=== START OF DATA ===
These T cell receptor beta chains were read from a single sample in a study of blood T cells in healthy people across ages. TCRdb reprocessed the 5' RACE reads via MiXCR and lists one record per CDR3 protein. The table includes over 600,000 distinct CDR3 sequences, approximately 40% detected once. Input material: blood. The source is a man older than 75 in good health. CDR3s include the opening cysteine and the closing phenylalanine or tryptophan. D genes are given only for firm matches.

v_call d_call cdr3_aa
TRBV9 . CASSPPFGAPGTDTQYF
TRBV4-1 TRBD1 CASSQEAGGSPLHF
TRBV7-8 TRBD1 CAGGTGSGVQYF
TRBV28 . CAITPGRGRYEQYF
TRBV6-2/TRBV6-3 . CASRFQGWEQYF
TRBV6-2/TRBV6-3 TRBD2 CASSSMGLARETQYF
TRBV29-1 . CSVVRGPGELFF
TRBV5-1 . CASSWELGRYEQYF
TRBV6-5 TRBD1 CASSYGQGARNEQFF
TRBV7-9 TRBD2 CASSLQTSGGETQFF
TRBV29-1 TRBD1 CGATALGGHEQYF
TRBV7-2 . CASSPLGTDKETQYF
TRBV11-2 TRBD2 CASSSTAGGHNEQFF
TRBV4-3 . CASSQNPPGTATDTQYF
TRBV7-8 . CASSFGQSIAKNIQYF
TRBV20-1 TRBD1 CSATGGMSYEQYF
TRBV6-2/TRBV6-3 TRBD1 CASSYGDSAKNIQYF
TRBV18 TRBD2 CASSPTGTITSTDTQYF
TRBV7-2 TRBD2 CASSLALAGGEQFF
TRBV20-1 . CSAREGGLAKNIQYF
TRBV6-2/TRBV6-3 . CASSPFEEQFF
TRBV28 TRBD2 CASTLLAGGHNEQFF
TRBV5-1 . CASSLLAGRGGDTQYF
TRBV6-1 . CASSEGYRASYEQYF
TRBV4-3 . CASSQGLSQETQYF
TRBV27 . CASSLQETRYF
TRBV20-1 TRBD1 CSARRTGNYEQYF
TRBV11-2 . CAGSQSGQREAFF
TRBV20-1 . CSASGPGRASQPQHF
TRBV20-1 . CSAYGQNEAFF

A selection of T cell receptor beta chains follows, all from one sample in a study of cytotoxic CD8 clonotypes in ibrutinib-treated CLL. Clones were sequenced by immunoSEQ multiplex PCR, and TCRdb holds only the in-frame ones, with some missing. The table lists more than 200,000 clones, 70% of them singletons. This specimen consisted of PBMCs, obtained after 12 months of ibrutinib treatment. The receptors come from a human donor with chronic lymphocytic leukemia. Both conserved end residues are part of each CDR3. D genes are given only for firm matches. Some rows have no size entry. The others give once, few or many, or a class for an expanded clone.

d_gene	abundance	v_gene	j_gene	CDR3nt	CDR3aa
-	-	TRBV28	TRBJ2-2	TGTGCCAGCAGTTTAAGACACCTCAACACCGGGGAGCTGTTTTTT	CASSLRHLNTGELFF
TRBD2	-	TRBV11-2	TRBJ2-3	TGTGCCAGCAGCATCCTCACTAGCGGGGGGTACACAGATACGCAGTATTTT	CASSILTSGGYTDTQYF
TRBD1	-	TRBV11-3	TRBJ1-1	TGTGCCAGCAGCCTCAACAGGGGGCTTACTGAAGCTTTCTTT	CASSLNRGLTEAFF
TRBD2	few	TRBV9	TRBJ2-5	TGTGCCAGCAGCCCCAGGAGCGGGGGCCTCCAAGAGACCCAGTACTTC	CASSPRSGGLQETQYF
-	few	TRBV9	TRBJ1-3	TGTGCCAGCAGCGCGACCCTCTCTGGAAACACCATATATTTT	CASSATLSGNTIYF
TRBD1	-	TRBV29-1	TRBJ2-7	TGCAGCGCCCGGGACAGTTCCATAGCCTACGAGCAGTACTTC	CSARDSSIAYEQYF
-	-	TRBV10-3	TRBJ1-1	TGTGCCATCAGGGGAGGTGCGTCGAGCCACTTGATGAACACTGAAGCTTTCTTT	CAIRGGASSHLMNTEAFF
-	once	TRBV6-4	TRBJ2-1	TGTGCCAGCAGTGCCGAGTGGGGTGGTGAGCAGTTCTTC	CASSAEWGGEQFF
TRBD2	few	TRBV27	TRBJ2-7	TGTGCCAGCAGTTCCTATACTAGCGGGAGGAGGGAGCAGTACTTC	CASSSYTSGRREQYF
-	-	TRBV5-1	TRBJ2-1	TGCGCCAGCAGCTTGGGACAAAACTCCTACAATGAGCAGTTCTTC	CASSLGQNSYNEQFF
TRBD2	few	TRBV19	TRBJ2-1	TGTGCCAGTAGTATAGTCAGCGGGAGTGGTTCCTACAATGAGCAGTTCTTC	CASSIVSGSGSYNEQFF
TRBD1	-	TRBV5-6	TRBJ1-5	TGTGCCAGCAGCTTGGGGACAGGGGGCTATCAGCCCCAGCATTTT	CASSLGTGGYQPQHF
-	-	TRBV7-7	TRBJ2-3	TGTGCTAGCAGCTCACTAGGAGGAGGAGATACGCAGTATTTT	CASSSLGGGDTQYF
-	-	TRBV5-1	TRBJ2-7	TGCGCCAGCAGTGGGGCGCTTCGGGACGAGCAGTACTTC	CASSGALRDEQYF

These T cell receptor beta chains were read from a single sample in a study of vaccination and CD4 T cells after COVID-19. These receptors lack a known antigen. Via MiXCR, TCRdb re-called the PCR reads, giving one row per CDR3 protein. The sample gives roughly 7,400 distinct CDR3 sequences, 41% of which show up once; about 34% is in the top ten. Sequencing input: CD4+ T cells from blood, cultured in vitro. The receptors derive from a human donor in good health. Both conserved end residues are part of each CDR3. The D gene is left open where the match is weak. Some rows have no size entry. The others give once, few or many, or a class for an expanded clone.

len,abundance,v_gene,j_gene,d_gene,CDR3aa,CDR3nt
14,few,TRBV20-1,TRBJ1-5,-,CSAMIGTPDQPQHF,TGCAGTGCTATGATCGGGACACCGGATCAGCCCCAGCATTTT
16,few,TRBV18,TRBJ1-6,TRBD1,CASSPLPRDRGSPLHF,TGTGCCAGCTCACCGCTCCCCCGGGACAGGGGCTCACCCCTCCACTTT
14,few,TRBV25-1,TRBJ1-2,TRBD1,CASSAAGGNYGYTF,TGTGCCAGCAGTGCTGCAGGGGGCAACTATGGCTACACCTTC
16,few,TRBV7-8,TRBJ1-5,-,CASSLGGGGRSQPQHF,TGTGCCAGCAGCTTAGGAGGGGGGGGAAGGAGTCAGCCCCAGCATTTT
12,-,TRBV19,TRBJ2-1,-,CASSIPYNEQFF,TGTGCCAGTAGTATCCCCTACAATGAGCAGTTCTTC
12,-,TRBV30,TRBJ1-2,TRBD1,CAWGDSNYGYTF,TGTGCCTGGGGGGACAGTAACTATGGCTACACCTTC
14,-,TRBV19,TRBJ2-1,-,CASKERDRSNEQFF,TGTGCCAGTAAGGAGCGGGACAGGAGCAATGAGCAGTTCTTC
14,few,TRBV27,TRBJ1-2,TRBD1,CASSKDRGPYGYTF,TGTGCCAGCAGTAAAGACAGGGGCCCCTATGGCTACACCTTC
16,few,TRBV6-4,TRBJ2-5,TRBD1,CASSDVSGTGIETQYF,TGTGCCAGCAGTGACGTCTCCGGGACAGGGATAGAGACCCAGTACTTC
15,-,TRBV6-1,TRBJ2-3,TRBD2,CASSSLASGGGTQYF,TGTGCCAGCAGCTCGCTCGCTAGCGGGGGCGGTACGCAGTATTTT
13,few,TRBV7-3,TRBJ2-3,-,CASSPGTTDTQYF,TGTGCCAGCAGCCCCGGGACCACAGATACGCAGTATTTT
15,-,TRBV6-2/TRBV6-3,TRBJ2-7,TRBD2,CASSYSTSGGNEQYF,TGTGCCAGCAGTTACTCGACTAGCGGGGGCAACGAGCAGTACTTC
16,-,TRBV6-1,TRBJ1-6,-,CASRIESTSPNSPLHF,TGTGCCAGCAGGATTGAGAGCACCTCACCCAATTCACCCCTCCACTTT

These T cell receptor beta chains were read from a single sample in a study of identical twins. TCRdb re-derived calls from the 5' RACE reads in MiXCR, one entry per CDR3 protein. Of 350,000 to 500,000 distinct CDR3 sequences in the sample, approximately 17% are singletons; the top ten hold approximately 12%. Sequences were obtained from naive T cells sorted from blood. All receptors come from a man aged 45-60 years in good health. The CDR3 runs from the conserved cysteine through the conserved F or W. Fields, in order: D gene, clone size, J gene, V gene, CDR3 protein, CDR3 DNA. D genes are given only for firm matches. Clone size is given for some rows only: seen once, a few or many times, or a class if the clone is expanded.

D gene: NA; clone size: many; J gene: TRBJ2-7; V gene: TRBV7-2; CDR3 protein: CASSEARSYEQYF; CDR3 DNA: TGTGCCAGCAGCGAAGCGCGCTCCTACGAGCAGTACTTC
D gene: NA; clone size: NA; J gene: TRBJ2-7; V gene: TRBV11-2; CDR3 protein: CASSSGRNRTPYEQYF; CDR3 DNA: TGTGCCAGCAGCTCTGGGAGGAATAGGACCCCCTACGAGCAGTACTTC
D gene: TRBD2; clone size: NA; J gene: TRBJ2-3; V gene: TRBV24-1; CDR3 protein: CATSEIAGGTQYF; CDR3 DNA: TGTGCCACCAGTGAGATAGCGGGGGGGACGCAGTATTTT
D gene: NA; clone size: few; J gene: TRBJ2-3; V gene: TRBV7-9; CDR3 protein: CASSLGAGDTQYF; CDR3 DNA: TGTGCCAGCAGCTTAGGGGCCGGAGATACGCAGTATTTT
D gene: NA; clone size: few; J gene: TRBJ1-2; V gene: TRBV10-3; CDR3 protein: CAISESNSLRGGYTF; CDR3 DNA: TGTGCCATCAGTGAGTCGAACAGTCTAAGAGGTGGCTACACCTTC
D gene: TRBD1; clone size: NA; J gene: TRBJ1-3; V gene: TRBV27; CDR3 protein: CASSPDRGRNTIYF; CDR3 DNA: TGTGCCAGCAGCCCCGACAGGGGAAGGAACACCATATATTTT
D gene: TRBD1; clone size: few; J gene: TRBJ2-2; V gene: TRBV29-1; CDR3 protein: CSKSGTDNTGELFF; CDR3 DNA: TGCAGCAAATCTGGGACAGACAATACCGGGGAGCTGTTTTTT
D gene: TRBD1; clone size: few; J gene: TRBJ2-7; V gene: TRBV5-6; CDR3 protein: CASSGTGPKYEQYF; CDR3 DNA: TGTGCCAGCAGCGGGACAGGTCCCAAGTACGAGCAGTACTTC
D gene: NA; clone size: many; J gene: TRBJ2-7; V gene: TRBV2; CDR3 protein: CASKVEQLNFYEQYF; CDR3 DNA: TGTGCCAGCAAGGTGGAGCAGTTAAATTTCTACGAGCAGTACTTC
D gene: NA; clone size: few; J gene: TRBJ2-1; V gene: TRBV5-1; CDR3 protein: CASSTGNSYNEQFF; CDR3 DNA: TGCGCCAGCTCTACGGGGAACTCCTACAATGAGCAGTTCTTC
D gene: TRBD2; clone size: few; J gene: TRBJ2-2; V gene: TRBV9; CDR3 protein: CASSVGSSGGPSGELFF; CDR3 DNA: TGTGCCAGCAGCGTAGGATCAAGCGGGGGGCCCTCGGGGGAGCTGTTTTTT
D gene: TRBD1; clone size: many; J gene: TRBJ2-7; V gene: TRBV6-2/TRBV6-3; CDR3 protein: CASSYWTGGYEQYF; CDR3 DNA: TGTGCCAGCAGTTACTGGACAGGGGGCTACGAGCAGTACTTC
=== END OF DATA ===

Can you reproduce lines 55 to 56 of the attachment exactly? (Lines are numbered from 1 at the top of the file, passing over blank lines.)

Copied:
12,-,TRBV19,TRBJ2-1,-,CASSIPYNEQFF,TGTGCCAGTAGTATCCCCTACAATGAGCAGTTCTTC
12,-,TRBV30,TRBJ1-2,TRBD1,CAWGDSNYGYTF,TGTGCCTGGGGGGACAGTAACTATGGCTACACCTTC